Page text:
Should NFL protesters take a knee?
Published 5:47 pm Tuesday, December 27, 2016
Critics of Colin Kaepernick called for a boycott of the NFL over their decision not to punish the San Francisco 49ers quarterback. But while the professional football boycott initially showed some promise, it was undone, partially by Donald Trump, of all people.
Kaepernick made headlines by taking a knee during the National Anthem, a means of protesting the many police shootings of African-American males. As much as I don’t support shooting African American males, I’m also a fan of the National Anthem (I teach an education class on history where I cover the story behind the event, as well as a class on the War of 1812). I got angry emails from both sides, criticizing me for not supporting the boycott, and for supporting the National Anthem.
Supporters of the NFL boycott claimed their efforts succeeded. They claimed ratings were down, and that the Rasmussen Reports polls showed fewer people were watching the game.
I checked out attendance numbers for the NFL, and found that more people were attending games in 2016, over 2015 numbers. I also found experts who insisted that people were streaming games, which wasn’t included in ratings numbers. But critics still emailed me, claiming the ratings slide couldn’t be ignored. So I looked at those numbers as well, using data from Sports Media Watch. And this is what I found.
NFL boycott supporters were right…for the first few weeks. NFL numbers were down over the same games at the same time from 2015 from weeks 1 through 7. Whether this is because of the boycott, or due to a contentious election, an exciting World Series, it remains unclear. But some of the lowest rated games conflicted with these other events, so both could be right.
It was a different story in week 8 and thereafter. From weeks 8 through 14, games with TV ratings higher than 2015 were greater than those games where 2015 ratings exceeded 2016 numbers. And I’m not the only one to make this conclusion. Business Insider, with Yahoo News, also found that the NFL ratings slide was over.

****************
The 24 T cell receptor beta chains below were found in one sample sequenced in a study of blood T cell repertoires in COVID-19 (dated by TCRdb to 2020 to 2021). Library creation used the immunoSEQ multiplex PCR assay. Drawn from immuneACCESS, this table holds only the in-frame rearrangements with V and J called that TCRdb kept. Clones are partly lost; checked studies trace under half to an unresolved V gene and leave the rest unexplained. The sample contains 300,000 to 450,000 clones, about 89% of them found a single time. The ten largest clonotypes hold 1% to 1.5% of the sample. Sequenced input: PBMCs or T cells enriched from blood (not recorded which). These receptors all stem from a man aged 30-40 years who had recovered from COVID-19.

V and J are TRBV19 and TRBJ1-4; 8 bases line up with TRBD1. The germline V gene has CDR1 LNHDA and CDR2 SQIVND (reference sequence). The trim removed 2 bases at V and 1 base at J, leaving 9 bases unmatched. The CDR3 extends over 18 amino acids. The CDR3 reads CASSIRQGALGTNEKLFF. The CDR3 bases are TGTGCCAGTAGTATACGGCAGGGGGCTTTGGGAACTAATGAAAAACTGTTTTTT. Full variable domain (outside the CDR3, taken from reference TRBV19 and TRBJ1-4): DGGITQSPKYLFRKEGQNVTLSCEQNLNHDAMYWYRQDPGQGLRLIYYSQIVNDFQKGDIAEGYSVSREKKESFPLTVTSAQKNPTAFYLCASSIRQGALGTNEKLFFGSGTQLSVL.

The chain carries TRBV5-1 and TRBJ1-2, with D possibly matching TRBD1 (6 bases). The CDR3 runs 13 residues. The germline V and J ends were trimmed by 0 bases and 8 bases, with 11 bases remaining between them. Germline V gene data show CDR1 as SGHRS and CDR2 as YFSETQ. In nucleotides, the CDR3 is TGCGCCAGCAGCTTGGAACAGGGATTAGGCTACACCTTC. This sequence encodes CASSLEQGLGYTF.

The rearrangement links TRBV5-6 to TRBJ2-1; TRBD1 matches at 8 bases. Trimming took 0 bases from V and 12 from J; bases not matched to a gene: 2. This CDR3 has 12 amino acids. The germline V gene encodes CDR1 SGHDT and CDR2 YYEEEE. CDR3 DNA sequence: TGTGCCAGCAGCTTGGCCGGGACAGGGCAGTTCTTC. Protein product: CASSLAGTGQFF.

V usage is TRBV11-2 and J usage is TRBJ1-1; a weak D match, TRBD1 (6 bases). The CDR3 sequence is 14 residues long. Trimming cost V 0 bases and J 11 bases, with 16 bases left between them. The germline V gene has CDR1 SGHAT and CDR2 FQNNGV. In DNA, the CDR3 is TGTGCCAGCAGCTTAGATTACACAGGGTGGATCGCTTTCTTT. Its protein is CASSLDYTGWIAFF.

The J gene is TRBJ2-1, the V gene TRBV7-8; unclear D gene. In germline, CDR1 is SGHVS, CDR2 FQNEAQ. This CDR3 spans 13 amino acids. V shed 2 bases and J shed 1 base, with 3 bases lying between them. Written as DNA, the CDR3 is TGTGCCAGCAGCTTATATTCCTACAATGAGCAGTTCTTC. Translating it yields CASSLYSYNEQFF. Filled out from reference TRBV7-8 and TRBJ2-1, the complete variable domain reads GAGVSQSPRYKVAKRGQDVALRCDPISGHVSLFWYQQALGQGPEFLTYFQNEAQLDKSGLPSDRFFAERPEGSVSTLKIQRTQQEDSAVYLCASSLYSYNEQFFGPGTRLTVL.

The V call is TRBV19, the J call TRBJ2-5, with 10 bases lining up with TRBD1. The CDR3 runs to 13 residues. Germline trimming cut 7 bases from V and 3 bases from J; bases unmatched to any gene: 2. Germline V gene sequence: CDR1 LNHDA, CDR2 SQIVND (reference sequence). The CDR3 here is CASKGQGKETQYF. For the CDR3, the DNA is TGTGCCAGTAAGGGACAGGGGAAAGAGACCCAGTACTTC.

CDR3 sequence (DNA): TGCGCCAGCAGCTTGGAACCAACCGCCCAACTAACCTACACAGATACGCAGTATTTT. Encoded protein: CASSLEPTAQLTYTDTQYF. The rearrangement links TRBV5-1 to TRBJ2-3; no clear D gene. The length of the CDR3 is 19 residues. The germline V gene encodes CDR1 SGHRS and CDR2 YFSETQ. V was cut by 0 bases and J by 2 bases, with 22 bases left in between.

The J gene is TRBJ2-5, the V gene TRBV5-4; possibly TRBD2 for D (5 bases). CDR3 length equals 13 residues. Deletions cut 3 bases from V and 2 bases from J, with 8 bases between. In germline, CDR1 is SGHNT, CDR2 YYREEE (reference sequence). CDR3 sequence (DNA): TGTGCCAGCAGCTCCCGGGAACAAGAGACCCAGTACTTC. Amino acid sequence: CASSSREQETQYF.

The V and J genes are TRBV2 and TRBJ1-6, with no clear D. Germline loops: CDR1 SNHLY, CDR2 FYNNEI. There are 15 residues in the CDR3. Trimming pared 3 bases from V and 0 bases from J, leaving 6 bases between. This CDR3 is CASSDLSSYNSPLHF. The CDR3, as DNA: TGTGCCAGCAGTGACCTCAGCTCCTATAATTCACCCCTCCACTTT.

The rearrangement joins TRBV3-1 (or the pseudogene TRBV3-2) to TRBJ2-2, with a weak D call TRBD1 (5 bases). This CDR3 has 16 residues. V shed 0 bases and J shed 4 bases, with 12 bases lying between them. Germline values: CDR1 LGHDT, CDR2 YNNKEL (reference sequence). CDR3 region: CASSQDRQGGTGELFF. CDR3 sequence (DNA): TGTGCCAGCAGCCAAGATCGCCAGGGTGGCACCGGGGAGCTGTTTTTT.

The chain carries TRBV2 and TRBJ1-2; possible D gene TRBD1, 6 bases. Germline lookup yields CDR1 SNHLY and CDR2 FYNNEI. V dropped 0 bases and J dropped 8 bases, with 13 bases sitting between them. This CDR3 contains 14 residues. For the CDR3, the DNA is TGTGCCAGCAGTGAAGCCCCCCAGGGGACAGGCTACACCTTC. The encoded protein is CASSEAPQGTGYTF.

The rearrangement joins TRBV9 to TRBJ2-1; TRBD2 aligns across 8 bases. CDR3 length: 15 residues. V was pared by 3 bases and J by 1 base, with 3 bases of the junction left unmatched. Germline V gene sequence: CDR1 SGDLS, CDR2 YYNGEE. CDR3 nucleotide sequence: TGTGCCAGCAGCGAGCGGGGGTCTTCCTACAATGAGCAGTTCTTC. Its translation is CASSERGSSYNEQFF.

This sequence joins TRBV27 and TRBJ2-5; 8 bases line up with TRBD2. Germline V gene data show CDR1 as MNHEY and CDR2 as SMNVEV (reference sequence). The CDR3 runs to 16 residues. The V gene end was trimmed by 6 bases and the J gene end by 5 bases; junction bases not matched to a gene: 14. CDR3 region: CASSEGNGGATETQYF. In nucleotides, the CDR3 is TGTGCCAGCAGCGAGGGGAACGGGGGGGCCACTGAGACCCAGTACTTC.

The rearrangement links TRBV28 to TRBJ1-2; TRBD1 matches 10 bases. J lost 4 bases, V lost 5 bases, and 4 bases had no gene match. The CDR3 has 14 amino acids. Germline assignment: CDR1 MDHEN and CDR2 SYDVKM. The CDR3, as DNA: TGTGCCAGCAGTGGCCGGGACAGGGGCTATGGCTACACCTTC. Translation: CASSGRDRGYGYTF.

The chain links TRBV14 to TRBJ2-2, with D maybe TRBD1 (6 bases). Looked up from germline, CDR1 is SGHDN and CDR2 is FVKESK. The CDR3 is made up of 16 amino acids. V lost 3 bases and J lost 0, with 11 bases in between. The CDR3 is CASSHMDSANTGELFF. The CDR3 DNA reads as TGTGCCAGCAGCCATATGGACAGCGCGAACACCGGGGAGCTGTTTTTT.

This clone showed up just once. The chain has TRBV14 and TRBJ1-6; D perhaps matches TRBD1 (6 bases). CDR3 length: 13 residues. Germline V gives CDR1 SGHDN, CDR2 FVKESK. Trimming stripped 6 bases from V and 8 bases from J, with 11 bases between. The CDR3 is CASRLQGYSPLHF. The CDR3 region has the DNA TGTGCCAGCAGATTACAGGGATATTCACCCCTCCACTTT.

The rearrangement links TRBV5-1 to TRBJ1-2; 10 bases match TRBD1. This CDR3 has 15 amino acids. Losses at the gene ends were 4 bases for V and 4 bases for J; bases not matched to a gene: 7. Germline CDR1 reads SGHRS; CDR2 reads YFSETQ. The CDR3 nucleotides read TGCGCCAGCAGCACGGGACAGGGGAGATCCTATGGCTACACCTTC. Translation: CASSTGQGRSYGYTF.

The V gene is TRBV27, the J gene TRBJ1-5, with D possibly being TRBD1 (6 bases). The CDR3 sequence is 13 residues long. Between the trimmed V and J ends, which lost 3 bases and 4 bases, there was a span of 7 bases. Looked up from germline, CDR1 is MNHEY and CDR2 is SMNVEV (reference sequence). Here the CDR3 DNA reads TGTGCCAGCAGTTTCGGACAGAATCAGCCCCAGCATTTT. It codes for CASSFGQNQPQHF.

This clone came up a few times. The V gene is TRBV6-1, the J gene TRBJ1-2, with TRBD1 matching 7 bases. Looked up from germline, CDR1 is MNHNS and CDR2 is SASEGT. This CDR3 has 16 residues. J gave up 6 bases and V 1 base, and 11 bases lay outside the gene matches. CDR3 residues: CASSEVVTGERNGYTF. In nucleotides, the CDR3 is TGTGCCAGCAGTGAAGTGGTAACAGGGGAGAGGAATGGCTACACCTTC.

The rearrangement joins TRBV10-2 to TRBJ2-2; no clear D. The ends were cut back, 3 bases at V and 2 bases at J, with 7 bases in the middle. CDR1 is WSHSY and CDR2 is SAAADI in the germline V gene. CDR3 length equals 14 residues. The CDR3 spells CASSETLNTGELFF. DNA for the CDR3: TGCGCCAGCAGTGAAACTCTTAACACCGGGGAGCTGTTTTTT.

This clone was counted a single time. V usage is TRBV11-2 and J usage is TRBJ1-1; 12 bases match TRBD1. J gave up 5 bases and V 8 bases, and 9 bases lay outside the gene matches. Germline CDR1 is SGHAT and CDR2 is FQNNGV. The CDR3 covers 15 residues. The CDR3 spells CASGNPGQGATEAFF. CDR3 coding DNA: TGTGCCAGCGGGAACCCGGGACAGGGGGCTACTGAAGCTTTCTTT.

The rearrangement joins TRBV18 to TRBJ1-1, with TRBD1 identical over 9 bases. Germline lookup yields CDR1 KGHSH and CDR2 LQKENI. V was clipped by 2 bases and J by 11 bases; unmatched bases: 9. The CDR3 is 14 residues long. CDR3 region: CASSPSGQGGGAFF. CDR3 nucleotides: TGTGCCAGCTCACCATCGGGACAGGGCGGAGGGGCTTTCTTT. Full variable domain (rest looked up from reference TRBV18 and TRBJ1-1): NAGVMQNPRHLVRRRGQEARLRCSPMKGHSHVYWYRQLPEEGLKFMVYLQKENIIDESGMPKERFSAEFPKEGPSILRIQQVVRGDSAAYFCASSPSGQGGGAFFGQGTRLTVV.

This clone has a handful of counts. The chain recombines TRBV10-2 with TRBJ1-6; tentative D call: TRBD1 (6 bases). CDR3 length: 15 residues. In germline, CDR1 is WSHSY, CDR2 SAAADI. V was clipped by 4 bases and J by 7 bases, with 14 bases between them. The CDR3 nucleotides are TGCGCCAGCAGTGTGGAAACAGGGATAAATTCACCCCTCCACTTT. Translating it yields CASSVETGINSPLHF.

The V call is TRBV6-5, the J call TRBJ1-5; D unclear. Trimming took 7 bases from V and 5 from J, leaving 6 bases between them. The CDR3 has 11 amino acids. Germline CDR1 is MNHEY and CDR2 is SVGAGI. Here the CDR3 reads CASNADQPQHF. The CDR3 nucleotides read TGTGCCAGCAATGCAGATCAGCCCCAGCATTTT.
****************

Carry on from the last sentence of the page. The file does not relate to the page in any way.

I’m sure critics will say that the numbers only rebounded because the playoff races are beginning. But we’re comparing apples to apples, or playoff races of 2016 to those of 2015.
Additionally, Sports Media Watch data (from the networks) also incorporates estimates of those between 18 and 49 who are streaming the pro football games. I even tried it myself for a game. The technology is crude, but generally effective. If you take those numbers into account, the NFL is doing even better in 2016 than in 2015.
Another reason why the NFL boycott lost steam was Donald Trump himself. In the closing weeks of the campaign, he ran ads nonstop on television, during NFL games. Clearly, Trump felt it was more important to win the election and reach all those fans also ignoring the boycott, rather than oppose Kaepernick.
If I’ve learned anything about professional football, it’s that the game appeals to conservatives, moderates and liberals. That’s likely to continue for quite some time, and won’t be altered by a QB who plays for one of the worst teams in the league, who barely gets on TV in the first place. Now let’s get back to some football watching, as we could experience one of the best NFL postseasons in history.
John A. Tures is a professor of political science at LaGrange College in LaGrange, Ga. He can be reached at email@example.com.